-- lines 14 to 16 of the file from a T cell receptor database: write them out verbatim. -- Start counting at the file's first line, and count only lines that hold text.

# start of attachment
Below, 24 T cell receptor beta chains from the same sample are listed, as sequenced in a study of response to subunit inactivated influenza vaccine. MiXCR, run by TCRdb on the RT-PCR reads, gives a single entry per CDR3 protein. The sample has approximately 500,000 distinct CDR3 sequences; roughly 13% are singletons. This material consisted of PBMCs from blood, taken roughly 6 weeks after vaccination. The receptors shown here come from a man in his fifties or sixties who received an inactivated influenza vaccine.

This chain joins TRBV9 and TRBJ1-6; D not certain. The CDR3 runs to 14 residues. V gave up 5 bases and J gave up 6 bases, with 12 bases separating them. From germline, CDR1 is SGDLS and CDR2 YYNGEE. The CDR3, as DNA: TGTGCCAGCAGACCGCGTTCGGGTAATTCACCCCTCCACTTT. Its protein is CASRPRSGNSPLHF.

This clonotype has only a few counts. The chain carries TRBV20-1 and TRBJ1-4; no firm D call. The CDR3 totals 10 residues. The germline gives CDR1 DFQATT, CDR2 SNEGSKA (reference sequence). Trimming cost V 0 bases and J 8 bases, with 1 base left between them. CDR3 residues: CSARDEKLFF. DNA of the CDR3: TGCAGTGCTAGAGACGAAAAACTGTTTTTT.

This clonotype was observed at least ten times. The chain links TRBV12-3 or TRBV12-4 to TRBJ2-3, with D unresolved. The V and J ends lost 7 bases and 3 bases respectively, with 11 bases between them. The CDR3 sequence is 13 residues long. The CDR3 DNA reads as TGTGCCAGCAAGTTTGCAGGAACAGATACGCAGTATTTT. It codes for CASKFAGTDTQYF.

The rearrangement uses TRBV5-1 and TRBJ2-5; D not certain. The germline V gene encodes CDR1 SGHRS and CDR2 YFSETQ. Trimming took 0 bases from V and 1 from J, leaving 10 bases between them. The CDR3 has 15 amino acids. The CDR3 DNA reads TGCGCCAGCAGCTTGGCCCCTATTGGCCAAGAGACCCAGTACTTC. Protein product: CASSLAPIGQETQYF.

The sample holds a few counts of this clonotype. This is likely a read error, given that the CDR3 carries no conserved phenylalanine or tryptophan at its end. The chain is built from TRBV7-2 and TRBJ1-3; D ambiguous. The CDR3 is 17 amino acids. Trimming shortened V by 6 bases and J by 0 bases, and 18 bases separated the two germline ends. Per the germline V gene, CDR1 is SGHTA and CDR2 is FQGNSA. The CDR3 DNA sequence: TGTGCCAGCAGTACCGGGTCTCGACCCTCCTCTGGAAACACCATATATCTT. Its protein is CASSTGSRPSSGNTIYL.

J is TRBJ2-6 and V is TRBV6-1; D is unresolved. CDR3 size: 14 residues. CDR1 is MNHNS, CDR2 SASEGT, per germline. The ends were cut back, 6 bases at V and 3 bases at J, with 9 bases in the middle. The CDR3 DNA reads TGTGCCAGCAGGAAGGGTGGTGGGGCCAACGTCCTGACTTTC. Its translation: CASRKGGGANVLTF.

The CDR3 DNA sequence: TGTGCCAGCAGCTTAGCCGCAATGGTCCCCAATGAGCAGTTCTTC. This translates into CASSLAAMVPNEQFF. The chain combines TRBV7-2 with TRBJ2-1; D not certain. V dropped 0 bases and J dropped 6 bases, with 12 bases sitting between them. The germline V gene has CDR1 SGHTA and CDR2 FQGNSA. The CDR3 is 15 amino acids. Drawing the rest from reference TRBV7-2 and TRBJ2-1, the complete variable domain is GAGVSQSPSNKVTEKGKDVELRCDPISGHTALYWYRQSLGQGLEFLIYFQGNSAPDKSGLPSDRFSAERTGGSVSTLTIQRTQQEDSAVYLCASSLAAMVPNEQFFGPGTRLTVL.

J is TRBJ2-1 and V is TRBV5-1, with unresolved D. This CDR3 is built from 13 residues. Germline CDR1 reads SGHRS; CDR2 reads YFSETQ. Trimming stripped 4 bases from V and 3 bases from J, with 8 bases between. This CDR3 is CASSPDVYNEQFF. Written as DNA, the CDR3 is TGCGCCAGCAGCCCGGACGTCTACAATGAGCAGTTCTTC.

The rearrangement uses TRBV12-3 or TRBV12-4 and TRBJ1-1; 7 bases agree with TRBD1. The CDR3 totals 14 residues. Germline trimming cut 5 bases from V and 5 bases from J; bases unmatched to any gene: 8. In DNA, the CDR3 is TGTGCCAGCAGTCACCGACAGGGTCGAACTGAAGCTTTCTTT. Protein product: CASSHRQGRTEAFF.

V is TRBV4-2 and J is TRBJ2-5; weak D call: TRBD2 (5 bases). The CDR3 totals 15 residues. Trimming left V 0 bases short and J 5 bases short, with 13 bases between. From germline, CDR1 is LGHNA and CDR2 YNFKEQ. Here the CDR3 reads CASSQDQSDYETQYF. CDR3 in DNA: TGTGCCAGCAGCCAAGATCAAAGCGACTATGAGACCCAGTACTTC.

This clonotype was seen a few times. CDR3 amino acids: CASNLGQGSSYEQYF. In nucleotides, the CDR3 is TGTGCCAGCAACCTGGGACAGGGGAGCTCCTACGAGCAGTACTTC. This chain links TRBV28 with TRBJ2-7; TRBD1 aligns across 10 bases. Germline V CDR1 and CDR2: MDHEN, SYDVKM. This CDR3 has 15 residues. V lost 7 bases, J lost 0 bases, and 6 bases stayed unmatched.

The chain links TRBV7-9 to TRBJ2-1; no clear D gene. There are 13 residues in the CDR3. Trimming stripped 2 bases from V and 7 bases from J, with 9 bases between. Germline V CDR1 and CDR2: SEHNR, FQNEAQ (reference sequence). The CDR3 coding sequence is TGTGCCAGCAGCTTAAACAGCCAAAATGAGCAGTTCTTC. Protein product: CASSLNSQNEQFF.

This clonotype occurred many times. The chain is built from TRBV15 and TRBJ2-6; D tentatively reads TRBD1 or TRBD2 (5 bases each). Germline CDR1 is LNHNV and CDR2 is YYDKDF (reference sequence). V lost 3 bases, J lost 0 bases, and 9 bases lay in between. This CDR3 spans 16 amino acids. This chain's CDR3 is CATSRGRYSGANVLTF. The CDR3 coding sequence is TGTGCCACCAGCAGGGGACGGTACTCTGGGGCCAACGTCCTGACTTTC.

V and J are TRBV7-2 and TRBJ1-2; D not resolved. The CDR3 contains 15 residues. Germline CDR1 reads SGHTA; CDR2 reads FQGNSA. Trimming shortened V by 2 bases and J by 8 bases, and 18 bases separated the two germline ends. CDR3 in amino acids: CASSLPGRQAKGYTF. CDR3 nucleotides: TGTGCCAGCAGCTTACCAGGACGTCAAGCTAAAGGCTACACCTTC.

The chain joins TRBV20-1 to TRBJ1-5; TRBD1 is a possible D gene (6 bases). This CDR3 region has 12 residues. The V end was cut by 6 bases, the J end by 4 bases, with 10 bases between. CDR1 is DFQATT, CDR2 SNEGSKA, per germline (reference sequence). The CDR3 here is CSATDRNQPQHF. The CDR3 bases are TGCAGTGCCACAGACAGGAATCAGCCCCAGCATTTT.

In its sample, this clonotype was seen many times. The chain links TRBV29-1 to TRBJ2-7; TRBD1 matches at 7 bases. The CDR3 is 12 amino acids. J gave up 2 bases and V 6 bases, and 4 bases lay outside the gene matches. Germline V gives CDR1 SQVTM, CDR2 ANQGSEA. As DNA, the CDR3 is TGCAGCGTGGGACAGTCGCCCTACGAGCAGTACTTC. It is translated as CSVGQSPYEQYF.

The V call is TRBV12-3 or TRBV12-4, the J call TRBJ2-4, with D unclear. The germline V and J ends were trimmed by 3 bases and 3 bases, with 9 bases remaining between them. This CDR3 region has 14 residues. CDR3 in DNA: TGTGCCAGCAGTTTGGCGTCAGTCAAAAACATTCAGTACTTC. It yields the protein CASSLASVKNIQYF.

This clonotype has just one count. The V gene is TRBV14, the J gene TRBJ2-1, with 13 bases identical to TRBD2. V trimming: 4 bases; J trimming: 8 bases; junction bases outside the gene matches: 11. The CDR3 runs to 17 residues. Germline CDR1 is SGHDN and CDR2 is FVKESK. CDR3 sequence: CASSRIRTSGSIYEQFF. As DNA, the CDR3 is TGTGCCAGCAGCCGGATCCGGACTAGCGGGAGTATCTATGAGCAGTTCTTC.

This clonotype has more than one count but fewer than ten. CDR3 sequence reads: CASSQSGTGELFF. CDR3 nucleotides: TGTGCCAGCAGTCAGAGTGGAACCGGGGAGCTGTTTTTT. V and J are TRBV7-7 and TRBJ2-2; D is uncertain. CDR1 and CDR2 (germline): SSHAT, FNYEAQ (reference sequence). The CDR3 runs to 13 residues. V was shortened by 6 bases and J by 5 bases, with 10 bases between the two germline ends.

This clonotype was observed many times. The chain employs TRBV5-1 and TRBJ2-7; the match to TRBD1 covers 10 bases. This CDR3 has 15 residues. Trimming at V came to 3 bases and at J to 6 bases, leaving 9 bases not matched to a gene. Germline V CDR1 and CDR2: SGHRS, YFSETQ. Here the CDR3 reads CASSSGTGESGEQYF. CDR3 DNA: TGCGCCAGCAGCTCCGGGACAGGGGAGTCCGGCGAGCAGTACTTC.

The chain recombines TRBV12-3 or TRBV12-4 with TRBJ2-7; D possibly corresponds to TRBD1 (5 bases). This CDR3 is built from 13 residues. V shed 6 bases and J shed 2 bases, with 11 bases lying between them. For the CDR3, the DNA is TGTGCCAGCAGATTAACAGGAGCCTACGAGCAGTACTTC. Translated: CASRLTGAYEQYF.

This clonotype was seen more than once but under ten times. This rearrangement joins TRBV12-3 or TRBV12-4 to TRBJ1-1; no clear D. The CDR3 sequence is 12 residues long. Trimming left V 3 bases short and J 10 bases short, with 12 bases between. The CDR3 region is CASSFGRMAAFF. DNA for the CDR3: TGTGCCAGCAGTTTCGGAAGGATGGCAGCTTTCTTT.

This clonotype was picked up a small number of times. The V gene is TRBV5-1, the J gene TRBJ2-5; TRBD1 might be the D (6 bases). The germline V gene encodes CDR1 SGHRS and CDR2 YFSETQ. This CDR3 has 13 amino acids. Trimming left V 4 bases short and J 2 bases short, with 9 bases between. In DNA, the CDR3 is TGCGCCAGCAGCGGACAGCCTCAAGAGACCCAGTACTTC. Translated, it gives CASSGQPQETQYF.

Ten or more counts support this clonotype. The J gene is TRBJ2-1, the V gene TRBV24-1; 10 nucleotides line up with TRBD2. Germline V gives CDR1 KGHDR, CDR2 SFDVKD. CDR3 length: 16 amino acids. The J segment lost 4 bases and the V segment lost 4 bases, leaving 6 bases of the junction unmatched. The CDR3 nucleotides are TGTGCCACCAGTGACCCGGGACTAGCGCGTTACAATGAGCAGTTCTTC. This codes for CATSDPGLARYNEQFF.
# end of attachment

This clonotype occurred many times. The chain is built from TRBV15 and TRBJ2-6; D tentatively reads TRBD1 or TRBD2 (5 bases each). Germline CDR1 is LNHNV and CDR2 is YYDKDF (reference sequence). V lost 3 bases, J lost 0 bases, and 9 bases lay in between. This CDR3 spans 16 amino acids. This chain's CDR3 is CATSRGRYSGANVLTF. The CDR3 coding sequence is TGTGCCACCAGCAGGGGACGGTACTCTGGGGCCAACGTCCTGACTTTC.

V and J are TRBV7-2 and TRBJ1-2; D not resolved. The CDR3 contains 15 residues. Germline CDR1 reads SGHTA; CDR2 reads FQGNSA. Trimming shortened V by 2 bases and J by 8 bases, and 18 bases separated the two germline ends. CDR3 in amino acids: CASSLPGRQAKGYTF. CDR3 nucleotides: TGTGCCAGCAGCTTACCAGGACGTCAAGCTAAAGGCTACACCTTC.

The chain joins TRBV20-1 to TRBJ1-5; TRBD1 is a possible D gene (6 bases). This CDR3 region has 12 residues. The V end was cut by 6 bases, the J end by 4 bases, with 10 bases between. CDR1 is DFQATT, CDR2 SNEGSKA, per germline (reference sequence). The CDR3 here is CSATDRNQPQHF. The CDR3 bases are TGCAGTGCCACAGACAGGAATCAGCCCCAGCATTTT.